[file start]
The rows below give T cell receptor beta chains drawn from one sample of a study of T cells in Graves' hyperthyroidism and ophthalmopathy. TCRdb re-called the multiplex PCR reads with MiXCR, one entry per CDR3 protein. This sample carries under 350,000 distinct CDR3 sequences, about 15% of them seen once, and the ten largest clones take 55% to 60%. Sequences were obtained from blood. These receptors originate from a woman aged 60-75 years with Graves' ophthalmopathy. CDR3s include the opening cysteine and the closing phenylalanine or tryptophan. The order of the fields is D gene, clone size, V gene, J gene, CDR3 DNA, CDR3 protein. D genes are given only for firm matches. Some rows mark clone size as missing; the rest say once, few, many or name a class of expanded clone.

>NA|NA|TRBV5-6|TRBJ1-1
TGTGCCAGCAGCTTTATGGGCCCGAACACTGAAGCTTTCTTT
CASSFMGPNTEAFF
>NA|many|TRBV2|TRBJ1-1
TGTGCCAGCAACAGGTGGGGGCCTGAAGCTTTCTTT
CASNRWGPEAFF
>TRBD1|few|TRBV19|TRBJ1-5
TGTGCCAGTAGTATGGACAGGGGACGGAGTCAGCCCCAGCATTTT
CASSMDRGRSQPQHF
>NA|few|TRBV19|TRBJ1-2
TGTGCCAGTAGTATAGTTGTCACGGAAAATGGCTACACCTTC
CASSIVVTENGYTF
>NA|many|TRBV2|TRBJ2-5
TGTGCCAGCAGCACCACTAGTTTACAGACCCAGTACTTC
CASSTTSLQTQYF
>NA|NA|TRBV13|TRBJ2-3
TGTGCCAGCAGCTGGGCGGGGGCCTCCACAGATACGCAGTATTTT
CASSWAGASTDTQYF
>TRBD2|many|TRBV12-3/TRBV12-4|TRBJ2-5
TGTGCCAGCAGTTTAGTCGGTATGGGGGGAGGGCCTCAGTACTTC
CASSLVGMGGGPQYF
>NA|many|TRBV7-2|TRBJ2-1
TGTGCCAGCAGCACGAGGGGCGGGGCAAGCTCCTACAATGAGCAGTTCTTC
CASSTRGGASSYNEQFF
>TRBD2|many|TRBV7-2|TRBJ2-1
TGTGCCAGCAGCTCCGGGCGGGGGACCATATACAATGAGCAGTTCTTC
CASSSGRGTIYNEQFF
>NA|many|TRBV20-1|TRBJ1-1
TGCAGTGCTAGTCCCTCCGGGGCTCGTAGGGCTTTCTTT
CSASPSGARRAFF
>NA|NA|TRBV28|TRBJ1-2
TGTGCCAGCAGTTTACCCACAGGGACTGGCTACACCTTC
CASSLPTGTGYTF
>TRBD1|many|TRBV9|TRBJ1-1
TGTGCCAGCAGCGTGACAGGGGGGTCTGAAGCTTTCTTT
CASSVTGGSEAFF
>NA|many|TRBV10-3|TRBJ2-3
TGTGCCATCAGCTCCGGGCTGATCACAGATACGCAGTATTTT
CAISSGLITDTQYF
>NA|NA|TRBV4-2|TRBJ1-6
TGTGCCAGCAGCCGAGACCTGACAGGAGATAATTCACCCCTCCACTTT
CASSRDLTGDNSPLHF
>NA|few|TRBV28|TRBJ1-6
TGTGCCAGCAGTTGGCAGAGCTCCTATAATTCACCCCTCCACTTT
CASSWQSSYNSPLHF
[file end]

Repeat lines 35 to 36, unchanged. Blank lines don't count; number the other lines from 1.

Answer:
>TRBD1|many|TRBV9|TRBJ1-1
TGTGCCAGCAGCGTGACAGGGGGGTCTGAAGCTTTCTTT